More than 175,000 Starbucks employees will undergo a company-wide training on Tuesday, which the coffee chain says will “address implicit bias, promote conscious inclusion, prevent discrimination and ensure everyone inside a Starbucks store feels safe and welcome.”
But what does bias training actually look like?
I wanted to experience a series of different unconscious bias trainings offered by different companies. Two of them — Microsoft and Google’s — are publicly available online. I also took one from Emtrain, an online provider of courses on sexual harassment, racial bias and other workplace ethics topics.
I wanted to know what these four trainings had in common, what they prioritized, and what good they ultimately did.
Turns out, they had more in common than I thought.
Emphasizing simple changes
We all have bias. Every training I took emphasized this from the start, through user polls that show how employees compare to others who took the training, or through data displays that pointed out how common certain attitudes are among people of all backgrounds.
Part of the power in emphasizing this commonality is that it keeps people who may be learning about their own prejudice from feeling villainized by the training, says Janine Yancey, founder and CEO of Emtrain. Instead, good training wants everyone to see bias as something they can work on with each interaction.
“Acknowledge that it’s relatively easy to find ourselves with our foot in our mouth and saying things that are inappropriate,” Yancey says. “Good people say stupid things and we should acknowledge that. Not condone it, but at the same time, leave people a way to gracefully turn it around.”
Presenting relevant and realistic scenarios
Bad trainings are notorious for their cheesy lines and poorly-acted scenarios. But a good training will provide a wealth of realistic examples so that people can match their behaviors (or those of others) to the offensive or positive ones depicted on screen.
“It’s a tall order to expect people to change what they think, unless they’ve seen something different,” says Stephanie Creary, assistant professor of management at the University of Pennsylvania.
Microsoft’s training includes seven different videos, all of them walking the viewer through a problematic situation at work. And because it’s Microsoft, that problematic situation involves a hiring situation for a tech project, a new team lead wrestling with her perceived image, and remote workers left out of meetings.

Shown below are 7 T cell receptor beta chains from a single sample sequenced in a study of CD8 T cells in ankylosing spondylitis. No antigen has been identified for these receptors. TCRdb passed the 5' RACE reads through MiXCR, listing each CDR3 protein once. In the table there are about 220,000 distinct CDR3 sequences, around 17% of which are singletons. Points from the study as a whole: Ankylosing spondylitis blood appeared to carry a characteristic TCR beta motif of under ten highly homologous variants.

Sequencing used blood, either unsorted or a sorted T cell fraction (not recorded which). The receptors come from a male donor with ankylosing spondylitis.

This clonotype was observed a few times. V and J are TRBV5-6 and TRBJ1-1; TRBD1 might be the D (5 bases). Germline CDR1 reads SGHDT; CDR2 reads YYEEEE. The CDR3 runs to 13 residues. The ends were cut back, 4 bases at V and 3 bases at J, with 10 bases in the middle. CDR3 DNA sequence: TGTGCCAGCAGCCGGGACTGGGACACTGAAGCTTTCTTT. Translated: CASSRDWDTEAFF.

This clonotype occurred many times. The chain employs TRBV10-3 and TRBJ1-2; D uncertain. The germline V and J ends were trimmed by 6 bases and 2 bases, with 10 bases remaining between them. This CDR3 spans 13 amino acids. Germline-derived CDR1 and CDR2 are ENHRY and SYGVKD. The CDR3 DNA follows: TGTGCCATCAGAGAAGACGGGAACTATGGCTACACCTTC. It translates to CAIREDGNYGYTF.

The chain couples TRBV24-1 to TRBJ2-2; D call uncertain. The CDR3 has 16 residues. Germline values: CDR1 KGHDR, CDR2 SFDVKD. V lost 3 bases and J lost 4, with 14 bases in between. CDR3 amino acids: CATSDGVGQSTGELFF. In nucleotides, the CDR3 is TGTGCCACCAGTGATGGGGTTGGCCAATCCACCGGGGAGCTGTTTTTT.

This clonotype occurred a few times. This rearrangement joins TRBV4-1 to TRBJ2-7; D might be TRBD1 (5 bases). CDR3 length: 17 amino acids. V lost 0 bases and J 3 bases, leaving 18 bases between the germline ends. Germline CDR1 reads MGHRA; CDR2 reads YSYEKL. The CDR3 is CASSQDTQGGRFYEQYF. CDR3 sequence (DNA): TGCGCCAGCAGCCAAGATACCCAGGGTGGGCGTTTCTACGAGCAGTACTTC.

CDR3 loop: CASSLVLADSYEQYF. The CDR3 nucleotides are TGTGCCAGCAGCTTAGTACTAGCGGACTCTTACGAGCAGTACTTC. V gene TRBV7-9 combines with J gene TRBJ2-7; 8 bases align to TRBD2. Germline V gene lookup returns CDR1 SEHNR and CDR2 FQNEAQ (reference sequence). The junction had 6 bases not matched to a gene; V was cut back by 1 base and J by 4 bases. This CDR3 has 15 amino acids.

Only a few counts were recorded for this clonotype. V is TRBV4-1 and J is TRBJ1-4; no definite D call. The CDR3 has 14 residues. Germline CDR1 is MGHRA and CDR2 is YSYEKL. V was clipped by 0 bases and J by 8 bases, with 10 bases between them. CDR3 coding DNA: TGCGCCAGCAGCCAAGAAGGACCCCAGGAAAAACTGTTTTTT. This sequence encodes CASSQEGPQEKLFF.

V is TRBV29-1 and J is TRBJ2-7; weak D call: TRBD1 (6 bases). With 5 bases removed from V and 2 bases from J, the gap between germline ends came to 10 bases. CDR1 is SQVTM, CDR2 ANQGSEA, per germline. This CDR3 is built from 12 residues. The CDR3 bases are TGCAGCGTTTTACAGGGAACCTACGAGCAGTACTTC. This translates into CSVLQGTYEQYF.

At different points, every character makes a mistake because of his or her own bias.
But at the end of the training sequence, they’ve all grown and reached some resolution. They’ve seen that the ways they acted before intimidated or offended other coworkers, and, as the training emphasizes both at the beginning and end of the videos, this kind of teamwork is critical for Microsoft’s continued success.
Showing the data
In Google’s training, two slides show how even a small difference in perception of men and women’s performance can affect women’s ascension up the corporate ranks.
Both Google and Microsoft made a big show of pointing to the data and research that backed up all of their trainings. Which makes sense — they’re technology companies, and scientists want to see the research before they buy into a premise.
But seeing the research is helpful for everyone involved. In emphasizing that the goals of this training — say, promoting more women and people of color to positions of power will help the company’s financial goals — Creary says more attendees will understand that it matters to their organization’s bottom line.
“If you want to motivate workers to do something different, you have to tie it very tightly to what they do every day,” she says. “They have to see how the behavior that you’re pushing them to do has some line of sight to the ultimate goals of the organization.”